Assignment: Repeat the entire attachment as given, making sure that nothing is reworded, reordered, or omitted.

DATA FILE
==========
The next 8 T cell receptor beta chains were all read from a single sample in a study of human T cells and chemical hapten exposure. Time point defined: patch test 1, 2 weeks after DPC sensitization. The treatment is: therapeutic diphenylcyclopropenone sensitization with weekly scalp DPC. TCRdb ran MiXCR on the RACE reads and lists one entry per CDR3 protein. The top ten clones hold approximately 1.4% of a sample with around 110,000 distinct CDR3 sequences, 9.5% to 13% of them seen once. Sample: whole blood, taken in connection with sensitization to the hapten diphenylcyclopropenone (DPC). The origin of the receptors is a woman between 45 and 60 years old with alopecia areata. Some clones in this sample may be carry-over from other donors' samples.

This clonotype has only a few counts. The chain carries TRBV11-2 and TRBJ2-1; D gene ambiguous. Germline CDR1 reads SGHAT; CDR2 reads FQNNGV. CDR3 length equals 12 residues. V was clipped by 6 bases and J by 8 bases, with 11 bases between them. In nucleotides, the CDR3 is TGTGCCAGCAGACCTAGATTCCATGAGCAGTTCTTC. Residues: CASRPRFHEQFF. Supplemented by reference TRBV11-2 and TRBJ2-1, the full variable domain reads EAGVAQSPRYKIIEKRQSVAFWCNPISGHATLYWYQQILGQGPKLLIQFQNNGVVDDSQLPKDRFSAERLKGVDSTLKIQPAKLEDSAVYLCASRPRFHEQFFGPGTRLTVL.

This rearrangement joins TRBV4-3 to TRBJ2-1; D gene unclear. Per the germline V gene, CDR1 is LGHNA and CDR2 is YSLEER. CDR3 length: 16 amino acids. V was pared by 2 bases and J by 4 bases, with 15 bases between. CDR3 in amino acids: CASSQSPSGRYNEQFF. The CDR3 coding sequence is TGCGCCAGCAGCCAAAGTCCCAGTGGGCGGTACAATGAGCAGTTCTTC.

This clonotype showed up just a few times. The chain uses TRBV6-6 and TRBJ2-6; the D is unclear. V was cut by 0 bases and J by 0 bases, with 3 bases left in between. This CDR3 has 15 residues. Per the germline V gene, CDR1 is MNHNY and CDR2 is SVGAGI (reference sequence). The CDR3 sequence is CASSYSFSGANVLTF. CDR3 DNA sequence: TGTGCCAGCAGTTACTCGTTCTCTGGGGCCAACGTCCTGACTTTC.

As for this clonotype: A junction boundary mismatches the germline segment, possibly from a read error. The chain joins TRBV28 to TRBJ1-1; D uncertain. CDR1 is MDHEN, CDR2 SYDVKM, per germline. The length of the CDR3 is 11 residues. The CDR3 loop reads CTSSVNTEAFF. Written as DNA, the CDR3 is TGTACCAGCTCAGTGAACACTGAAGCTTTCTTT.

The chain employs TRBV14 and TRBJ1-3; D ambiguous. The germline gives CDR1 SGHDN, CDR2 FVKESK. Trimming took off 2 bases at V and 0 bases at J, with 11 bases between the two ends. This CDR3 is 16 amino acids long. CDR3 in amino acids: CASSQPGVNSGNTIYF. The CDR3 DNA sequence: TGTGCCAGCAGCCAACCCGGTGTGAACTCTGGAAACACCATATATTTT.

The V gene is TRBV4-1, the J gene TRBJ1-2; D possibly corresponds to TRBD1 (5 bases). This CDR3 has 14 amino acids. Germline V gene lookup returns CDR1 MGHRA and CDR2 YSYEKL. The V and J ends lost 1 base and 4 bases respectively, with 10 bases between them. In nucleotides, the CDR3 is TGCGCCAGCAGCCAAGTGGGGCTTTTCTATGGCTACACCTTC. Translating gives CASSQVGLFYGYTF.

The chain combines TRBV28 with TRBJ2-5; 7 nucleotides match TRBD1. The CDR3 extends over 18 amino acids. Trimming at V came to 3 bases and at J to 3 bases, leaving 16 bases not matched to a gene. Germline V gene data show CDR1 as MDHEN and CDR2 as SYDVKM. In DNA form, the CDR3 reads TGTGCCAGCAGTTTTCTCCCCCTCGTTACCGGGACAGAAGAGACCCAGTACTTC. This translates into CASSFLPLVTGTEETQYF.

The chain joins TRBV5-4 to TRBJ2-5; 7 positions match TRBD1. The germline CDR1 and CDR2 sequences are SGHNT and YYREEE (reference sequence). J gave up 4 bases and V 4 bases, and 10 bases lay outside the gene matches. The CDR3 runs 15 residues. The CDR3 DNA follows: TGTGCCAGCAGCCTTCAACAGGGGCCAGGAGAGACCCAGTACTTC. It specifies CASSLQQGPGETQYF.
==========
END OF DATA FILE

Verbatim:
The next 8 T cell receptor beta chains were all read from a single sample in a study of human T cells and chemical hapten exposure. Time point defined: patch test 1, 2 weeks after DPC sensitization. The treatment is: therapeutic diphenylcyclopropenone sensitization with weekly scalp DPC. TCRdb ran MiXCR on the RACE reads and lists one entry per CDR3 protein. The top ten clones hold approximately 1.4% of a sample with around 110,000 distinct CDR3 sequences, 9.5% to 13% of them seen once. Sample: whole blood, taken in connection with sensitization to the hapten diphenylcyclopropenone (DPC). The origin of the receptors is a woman between 45 and 60 years old with alopecia areata. Some clones in this sample may be carry-over from other donors' samples.

This clonotype has only a few counts. The chain carries TRBV11-2 and TRBJ2-1; D gene ambiguous. Germline CDR1 reads SGHAT; CDR2 reads FQNNGV. CDR3 length equals 12 residues. V was clipped by 6 bases and J by 8 bases, with 11 bases between them. In nucleotides, the CDR3 is TGTGCCAGCAGACCTAGATTCCATGAGCAGTTCTTC. Residues: CASRPRFHEQFF. Supplemented by reference TRBV11-2 and TRBJ2-1, the full variable domain reads EAGVAQSPRYKIIEKRQSVAFWCNPISGHATLYWYQQILGQGPKLLIQFQNNGVVDDSQLPKDRFSAERLKGVDSTLKIQPAKLEDSAVYLCASRPRFHEQFFGPGTRLTVL.

This rearrangement joins TRBV4-3 to TRBJ2-1; D gene unclear. Per the germline V gene, CDR1 is LGHNA and CDR2 is YSLEER. CDR3 length: 16 amino acids. V was pared by 2 bases and J by 4 bases, with 15 bases between. CDR3 in amino acids: CASSQSPSGRYNEQFF. The CDR3 coding sequence is TGCGCCAGCAGCCAAAGTCCCAGTGGGCGGTACAATGAGCAGTTCTTC.

This clonotype showed up just a few times. The chain uses TRBV6-6 and TRBJ2-6; the D is unclear. V was cut by 0 bases and J by 0 bases, with 3 bases left in between. This CDR3 has 15 residues. Per the germline V gene, CDR1 is MNHNY and CDR2 is SVGAGI (reference sequence). The CDR3 sequence is CASSYSFSGANVLTF. CDR3 DNA sequence: TGTGCCAGCAGTTACTCGTTCTCTGGGGCCAACGTCCTGACTTTC.

As for this clonotype: A junction boundary mismatches the germline segment, possibly from a read error. The chain joins TRBV28 to TRBJ1-1; D uncertain. CDR1 is MDHEN, CDR2 SYDVKM, per germline. The length of the CDR3 is 11 residues. The CDR3 loop reads CTSSVNTEAFF. Written as DNA, the CDR3 is TGTACCAGCTCAGTGAACACTGAAGCTTTCTTT.

The chain employs TRBV14 and TRBJ1-3; D ambiguous. The germline gives CDR1 SGHDN, CDR2 FVKESK. Trimming took off 2 bases at V and 0 bases at J, with 11 bases between the two ends. This CDR3 is 16 amino acids long. CDR3 in amino acids: CASSQPGVNSGNTIYF. The CDR3 DNA sequence: TGTGCCAGCAGCCAACCCGGTGTGAACTCTGGAAACACCATATATTTT.

The V gene is TRBV4-1, the J gene TRBJ1-2; D possibly corresponds to TRBD1 (5 bases). This CDR3 has 14 amino acids. Germline V gene lookup returns CDR1 MGHRA and CDR2 YSYEKL. The V and J ends lost 1 base and 4 bases respectively, with 10 bases between them. In nucleotides, the CDR3 is TGCGCCAGCAGCCAAGTGGGGCTTTTCTATGGCTACACCTTC. Translating gives CASSQVGLFYGYTF.

The chain combines TRBV28 with TRBJ2-5; 7 nucleotides match TRBD1. The CDR3 extends over 18 amino acids. Trimming at V came to 3 bases and at J to 3 bases, leaving 16 bases not matched to a gene. Germline V gene data show CDR1 as MDHEN and CDR2 as SYDVKM. In DNA form, the CDR3 reads TGTGCCAGCAGTTTTCTCCCCCTCGTTACCGGGACAGAAGAGACCCAGTACTTC. This translates into CASSFLPLVTGTEETQYF.

The chain joins TRBV5-4 to TRBJ2-5; 7 positions match TRBD1. The germline CDR1 and CDR2 sequences are SGHNT and YYREEE (reference sequence). J gave up 4 bases and V 4 bases, and 10 bases lay outside the gene matches. The CDR3 runs 15 residues. The CDR3 DNA follows: TGTGCCAGCAGCCTTCAACAGGGGCCAGGAGAGACCCAGTACTTC. It specifies CASSLQQGPGETQYF.